Controversy surrounds Tesla’s fatal accident: ‘there are no self-driving cars’

Controversy surrounds Tesla’s fatal accident: ‘there are no self-driving cars’

The new Tesla accident intensifies the criticism over the autopilot upgrade. Photo: STRF / STAR MAX / IPx

Tesla electric car manufacturer It is subject to scrutiny again after that Accident killing two passengers In the Houston area on Saturday evening, to promote their cars as self-driving.

Tesla CEO Elon MuskHe insisted that company controls showed this The car’s “autopilot” system did not operate When the accident occurred, controversy aroused again about this characteristic of the cars produced by the company.

Sherman Mark Hermann of Harris County, where the fatal accident occurred, said the evidence, including witness statements, clearly indicated that No one was in the driver’s seat on the Model S. When it collided with a tree on Saturday night, two people were killed.

This is not the first or second Tesla accident to feature autopilot, but it is the number 28, which has been investigated by the National Highway Traffic Safety Administration (NHTSA).

Technology promotion, problem

The big problem is, largely, with the hype of Musk-powered Tesla, which describes its vehicles as being able to “completely autonomous” with a software update.

In fact, the most advanced technology available in new cars from Tesla, General Motors and Mercedes-Benz allows for spin, acceleration and braking under certain conditions, but its capabilities are still limited and drivers are supposed to pay constant attention to driving. highway.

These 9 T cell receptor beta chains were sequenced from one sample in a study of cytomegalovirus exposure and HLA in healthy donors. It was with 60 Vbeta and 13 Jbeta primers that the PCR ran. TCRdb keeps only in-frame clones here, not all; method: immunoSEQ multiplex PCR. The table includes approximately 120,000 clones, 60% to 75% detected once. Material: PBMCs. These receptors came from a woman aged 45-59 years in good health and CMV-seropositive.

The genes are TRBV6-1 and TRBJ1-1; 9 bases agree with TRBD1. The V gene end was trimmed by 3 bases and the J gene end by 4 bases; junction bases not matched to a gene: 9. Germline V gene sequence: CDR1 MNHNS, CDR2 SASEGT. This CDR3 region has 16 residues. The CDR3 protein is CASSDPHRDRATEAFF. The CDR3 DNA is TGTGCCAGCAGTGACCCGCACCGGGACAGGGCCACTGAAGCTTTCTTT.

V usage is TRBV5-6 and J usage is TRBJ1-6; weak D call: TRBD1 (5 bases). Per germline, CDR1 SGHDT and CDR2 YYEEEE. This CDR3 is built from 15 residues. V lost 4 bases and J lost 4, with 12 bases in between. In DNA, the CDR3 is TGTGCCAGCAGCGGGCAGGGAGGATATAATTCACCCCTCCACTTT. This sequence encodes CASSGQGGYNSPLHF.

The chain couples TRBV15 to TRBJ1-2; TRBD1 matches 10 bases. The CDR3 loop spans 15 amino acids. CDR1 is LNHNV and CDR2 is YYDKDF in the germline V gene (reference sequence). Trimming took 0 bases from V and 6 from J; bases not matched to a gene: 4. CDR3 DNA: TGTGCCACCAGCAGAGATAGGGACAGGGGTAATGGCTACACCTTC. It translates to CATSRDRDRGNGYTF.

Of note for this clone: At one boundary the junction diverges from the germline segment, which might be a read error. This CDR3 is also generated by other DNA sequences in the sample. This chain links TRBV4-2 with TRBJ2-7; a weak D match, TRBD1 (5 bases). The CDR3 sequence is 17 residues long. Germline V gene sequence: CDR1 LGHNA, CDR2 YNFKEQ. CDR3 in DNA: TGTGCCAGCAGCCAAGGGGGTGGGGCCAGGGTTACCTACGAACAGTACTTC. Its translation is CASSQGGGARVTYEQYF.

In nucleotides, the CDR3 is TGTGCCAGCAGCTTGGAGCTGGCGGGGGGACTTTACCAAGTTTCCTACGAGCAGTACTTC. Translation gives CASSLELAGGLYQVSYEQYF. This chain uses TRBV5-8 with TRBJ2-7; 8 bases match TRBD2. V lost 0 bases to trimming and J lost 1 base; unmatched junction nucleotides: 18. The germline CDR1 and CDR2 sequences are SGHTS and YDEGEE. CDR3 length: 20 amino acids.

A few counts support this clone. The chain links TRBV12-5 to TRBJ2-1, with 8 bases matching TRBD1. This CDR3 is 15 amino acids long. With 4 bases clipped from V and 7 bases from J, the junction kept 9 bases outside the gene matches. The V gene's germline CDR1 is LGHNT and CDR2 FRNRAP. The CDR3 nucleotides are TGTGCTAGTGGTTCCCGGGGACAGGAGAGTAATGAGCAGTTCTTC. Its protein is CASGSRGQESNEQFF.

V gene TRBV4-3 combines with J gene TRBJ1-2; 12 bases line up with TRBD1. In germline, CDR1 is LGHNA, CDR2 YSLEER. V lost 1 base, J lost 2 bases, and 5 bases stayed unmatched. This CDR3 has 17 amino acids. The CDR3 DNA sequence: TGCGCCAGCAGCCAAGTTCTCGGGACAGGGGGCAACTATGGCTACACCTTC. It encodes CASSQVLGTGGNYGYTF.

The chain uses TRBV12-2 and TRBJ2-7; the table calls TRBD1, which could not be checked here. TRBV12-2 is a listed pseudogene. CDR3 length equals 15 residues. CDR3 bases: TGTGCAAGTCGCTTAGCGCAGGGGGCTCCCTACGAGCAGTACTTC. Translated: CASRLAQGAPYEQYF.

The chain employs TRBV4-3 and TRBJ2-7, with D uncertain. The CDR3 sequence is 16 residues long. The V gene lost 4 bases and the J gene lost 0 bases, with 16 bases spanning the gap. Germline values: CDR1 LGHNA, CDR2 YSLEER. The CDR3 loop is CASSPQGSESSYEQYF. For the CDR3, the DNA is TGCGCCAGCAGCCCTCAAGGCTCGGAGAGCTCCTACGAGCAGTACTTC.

He said, “I will start by saying that there are no self-driving cars despite what I have read or what I have seen in the advertisements.” USA Today Jake Fisher, Senior Director of Consumer Reports for Automotive Test. “And certainly there is no such thing as autonomous driving that is being produced now.”

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On its website, Testa specifies that drivers are supposed to remain at the wheel at all times, ready to take over when the system is unable to steer, accelerate, or brake on its own. But the system is called autopilot, and some drivers are using “Autopilot Buddy,” an illegal shop now that tricks the car into believing the driver’s hands were on the steering wheel. The NHTSA issued an order to discontinue and discontinue the manufacturer of this device in June 2018.

“Autopilot is an intentionally misleading name used for a host of features that are essentially an advanced cruise control system,” Jason Levine, director of the Center for Auto Safety, a nonprofit organization based in Washington, DC, said in an email. USA Today interview. “There is really no longer any doubt that Tesla’s marketing is leading consumers to an expected misuse of technology in a dangerous way.”

NHTSA has the last word.

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